• With near unanimity, voters believe there should be increased enforce ment of laws and regulations in the U.S. against corporations.

The list goes on and on and on. Americans believe corporations are causing major problems and they want action.

This is not the profile of a divided nation!

(To appreciate just how astounding all these findings are, consider that only three in four people correctly believe the earth revolves around the sun.)

OK, so Americans agree on an agenda to limit corporate abuse across a broad range of policies, from protecting the environment to taxation, campaign finance to drug pricing and more.

Why don’t we get what we want?

The simple answer to that question is: Too much corporate power. As Americans almost uniformly understand, excessive corporate power rigs the political system. Corporations and the super-rich slather politicians with money—or intimidate them with Dark Money attack ads—and they expect, and receive, consideration in return.

But as important as campaign money is, it’s not just funding that rigs the political system. Corporations hire legions of lobbyists to influence Congress and regulatory agencies. A very substantial portion of these lobbyists worked in Congress or the very agencies they are paid to influence. They are able to draw not only on their insider knowledge of how things work, but on their personal connections with members of Congress, congressional staff and key officials in regulatory agencies.

Corporations understand very well that public opinion matters in policy debates. So along with playing the inside political game, they spend hundreds of millions every year to commission studies, support think tanks and academics, hold conferences, and pay for issue advertisements to try to muddle public opinion.

As important as campaign money is, it’s not just funding that rigs the political system.

Corporations aim to do more than influence public opinion with all that spending. The reports and papers from academics and think tanks lend a veneer of legitimacy when corporations make their arguments to policymakers. And the advertising is aimed to intimidate lawmakers—this money could easily be spent against you—into conforming with corporate demands.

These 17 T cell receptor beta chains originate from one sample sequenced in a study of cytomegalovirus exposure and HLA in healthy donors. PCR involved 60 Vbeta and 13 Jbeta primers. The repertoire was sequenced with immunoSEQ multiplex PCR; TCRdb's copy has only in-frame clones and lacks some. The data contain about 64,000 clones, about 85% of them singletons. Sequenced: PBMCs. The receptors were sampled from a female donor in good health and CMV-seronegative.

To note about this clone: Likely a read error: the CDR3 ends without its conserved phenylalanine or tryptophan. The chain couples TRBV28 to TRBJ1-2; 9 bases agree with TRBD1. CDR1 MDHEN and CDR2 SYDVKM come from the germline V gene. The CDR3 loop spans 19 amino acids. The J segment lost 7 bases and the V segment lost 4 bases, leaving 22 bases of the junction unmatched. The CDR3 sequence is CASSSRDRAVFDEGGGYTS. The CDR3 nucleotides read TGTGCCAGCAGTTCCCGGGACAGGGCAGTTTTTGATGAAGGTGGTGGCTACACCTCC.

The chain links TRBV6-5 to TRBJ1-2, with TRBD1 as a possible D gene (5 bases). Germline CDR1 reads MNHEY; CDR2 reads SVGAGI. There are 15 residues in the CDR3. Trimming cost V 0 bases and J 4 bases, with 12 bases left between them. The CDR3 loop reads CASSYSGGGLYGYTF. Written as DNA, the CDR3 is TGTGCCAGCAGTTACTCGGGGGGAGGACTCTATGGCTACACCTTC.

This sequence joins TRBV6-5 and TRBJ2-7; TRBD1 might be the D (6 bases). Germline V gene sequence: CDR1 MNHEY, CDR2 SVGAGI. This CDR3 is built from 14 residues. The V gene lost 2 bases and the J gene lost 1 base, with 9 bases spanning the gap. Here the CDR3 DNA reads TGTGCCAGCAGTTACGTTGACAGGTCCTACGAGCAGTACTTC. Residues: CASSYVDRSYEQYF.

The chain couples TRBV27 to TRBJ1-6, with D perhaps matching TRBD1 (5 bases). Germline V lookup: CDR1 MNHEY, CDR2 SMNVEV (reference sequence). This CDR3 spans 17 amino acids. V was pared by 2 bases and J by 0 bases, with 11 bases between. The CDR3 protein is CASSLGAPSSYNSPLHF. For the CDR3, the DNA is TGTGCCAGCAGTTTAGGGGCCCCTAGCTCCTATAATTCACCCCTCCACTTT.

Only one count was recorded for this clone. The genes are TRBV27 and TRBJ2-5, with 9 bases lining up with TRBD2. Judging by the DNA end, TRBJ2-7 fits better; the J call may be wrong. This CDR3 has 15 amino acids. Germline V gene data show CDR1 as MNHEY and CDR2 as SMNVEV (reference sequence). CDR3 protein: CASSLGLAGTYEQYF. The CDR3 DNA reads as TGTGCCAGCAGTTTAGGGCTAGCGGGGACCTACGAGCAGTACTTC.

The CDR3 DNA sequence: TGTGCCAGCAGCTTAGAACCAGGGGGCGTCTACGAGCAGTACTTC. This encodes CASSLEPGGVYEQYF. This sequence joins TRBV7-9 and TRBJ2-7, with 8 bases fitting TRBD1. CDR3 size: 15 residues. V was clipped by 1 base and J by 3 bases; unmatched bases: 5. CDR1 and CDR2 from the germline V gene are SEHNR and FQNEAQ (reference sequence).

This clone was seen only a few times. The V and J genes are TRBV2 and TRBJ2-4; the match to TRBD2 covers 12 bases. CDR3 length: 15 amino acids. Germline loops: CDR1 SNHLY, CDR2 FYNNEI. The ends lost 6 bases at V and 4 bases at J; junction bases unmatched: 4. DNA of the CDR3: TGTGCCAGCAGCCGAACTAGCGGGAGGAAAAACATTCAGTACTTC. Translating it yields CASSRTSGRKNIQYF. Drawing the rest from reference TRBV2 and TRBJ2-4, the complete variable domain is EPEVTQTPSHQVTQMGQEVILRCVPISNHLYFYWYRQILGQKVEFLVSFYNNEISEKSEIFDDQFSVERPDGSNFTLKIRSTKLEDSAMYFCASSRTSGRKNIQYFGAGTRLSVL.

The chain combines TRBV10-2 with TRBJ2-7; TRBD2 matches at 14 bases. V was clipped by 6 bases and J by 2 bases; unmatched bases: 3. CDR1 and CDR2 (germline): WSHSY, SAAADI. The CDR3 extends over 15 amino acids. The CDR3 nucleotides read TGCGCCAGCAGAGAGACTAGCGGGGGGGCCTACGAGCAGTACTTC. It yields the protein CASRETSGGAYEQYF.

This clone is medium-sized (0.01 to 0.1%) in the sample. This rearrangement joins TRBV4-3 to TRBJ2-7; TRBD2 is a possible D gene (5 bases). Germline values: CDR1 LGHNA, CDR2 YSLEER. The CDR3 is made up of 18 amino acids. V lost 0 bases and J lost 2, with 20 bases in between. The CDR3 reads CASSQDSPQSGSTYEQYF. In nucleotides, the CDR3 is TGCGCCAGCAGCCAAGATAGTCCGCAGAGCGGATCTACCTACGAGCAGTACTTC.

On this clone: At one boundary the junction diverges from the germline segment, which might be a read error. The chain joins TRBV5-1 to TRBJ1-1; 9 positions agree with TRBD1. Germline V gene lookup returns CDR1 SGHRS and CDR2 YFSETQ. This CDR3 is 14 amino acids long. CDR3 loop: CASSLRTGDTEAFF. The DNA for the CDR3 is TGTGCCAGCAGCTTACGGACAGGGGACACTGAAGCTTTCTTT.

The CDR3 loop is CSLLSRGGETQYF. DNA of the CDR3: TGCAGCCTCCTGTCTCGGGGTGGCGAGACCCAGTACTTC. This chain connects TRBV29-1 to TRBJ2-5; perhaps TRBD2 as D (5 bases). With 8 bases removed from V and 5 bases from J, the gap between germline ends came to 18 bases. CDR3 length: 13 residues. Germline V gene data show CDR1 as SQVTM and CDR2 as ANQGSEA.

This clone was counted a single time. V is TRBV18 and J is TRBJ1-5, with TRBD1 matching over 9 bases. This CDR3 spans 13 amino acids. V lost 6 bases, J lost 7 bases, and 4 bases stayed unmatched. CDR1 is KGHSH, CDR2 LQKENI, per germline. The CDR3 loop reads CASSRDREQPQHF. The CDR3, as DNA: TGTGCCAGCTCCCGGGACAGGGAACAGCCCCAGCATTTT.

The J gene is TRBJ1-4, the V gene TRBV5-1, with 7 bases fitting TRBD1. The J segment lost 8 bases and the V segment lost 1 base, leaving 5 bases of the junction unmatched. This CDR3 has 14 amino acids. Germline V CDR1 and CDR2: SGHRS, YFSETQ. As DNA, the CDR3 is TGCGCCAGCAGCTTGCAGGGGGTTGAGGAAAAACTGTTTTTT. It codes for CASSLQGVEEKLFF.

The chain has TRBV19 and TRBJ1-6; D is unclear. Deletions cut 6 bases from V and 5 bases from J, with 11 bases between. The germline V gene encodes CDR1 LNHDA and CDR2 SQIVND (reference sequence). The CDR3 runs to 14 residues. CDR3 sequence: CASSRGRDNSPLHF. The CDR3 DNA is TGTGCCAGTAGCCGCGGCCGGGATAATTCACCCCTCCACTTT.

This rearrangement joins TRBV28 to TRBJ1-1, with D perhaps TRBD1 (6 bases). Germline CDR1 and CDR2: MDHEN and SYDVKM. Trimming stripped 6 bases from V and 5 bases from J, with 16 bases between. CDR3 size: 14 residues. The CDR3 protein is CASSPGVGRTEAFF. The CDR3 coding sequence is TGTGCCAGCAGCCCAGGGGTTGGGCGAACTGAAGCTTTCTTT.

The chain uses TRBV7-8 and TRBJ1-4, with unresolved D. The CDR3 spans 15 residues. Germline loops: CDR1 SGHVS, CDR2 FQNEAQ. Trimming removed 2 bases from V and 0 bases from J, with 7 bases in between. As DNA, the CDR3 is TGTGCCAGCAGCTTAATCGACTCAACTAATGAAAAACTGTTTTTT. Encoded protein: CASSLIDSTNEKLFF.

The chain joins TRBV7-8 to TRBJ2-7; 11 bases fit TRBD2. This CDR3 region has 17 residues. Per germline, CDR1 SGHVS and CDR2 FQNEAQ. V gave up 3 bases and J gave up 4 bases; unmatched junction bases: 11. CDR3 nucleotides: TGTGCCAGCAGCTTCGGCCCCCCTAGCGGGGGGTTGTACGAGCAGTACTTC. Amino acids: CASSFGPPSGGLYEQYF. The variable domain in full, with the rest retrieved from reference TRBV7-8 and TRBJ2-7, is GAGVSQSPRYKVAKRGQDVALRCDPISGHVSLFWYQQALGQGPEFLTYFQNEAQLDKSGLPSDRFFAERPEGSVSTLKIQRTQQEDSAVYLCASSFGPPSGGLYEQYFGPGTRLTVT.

Corporations also bring a superpower to political fights: The ability to argue that almost any measure that might reduce their profitability will threaten jobs and the overall well-being of the American economy. “Make us pay higher wages and we’ll have to lay people off.” “Require us to reduce greenhouse gas emissions and we’ll lose out to overseas competitors.” “Make us pay our fair share in taxes and we’ll lose our incentive to invest.” “Require us to pay a fair return to the government on the public resources we use and prices will go up for consumers.”

We hear these arguments endlessly. They have great force, and not just because people need jobs and don’t want to pay more for things they need. They have such force because corporations have a tight grip on the economy and people and politicians fear their power. This is true even though we’ve seen time and again that when we make corporations behave fairly, they do just fine. In fact, many of the things forced on corporations—from the minimum wage to safety belts and airbags in cars, from safe drug regulation to anti-monopoly rules—have strengthened the economy and provided new profitable opportunities for business.

Dissecting Corporate Power: The Plan of this Book

Corporate Sabotage examines the problems posed by excessive corporate power. It highlights two cross-cutting issues—corporate dominance of our politics and corporate welfare—and it looks at three industry sectors: Big Pharma, Big Oil and Big Tech. These are among the most profitable and impactful industries in the world, each heavily dependent on the federal government and each exerting enormous influence over that same government.

It’s the central thesis of our new book that corporations have far, far too much power. But at the end of the day, We the People have more—if we choose to organize, mobilize and demand the transformative changes that we support by overwhelming majorities.
Our work is licensed under Creative Commons (CC BY-NC-ND 3.0). Feel free to republish and share widely.